Back in seminary, as we were coming close to ordination we were exhorted by the spiritual director of the Seminary to find a spiritual director in our diocese and to be faithful in meeting with him. I remember well being surprised at the main criteria we were told to look for. I expected to hear that he be orthodox, wise, prudent, and so forth. And I am sure our seminary director of spiritual formation presumed we knew that, for he did not list any of those as the main criteria. No he said something far different than I expected. He said, “In looking for a spiritual director I would counsel you, above all, to strive to find a priest who has suffered. Such a one will be a surer guide for you.”
I suppose it is hard to simply define what it means to have suffered. Here in America there are not many priests who have recently come from a gulag. But suffering comes in different ways and I have found it is possible to tell those who have been tempered by its schooling. There is a true wisdom that comes from suffering.
In the reading from Sirach, in Wednesday’s Mass we read this:
Wisdom breathes life into her children and admonishes those who seek her….She walks with him as a stranger and at first she puts him to the test; Fear and dread she brings upon himand tries him with her discipline until she try him by her laws and trust his soul. Then she comes back to bring him happiness and reveal her secrets to them and she will heap upon him treasures of knowledge and an understanding of justice. (Sirach 4:11-18 selectae)
Scripture also says,
- Sorrow is better than laughter, because when the face is sad the heart grows wiser. The heart of the wise is in the house of mourning, but the heart of fools is in the house of mirth. (Eccles 7:4)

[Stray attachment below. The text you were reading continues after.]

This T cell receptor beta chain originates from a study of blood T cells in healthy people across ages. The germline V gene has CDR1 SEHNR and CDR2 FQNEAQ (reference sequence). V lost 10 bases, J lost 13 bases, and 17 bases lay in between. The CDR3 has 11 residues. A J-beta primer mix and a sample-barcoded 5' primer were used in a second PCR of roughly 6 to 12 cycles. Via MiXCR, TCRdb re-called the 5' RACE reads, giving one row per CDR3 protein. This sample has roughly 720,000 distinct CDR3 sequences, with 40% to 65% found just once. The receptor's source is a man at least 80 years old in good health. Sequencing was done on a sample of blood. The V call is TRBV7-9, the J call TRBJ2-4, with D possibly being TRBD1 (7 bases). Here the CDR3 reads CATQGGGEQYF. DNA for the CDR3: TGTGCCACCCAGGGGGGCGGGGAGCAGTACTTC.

- With humility comes wisdom. (Prov 11:2)
- Before I was afflicted I strayed, but now I obey your word. (Psalm 119:67)
- Praise be to the God and Father of our Lord Jesus Christ, the Father of compassion and the God of all comfort, who comforts us in all our troubles, so that we can comfort those in any trouble with the comfort we ourselves have received from God (2 Cor 1:3-4)
Perhaps we wish it were different but most of us know that our sorrows and crosses have usually been our best teachers. There is a test in every testimony. The text above says wisdom puts us to the test, fear and even dread are brought upon us and discipline is insisted upon. Only then does wisdom open her treasures and reveal her secrets.
Where would I be today without my crosses? What knowledge and wisdom would I lack without the challenges and difficulties that caused me to ask questions and passionately seek answers. When you suffer, platitudes aren’t enough, slogans won’t do. You have to go deeper, search for real answers and often learn that there are no simple answers. Suffering also unlocks an acceptance of paradox and an appreciation that all is not as it seems and some of God’s greater gifts come in mighty strange packages. Suffering can also teach silence and waiting. Great wisdom is found in these virtues. Suffering bestows insight, trust and serene peace. Only after years of suffering could Joseph stand before his criminal brothers and say, “You meant it for evil, but God meant it for good.” (Gen 50:20). Suffering does that, it teaches the deeper things, the harder things, the better things.
In seeking counsel, look for those who have suffered. It is not the only thing, to be sure. For some have suffered and only grown resentful and despairing. But there are those unique and beautiful souls who, tempered by suffering, and steeled by faith have come to a place where wise counsel has found a stable home. Seek them. And, dare I say, seek to be among them, as one of their number.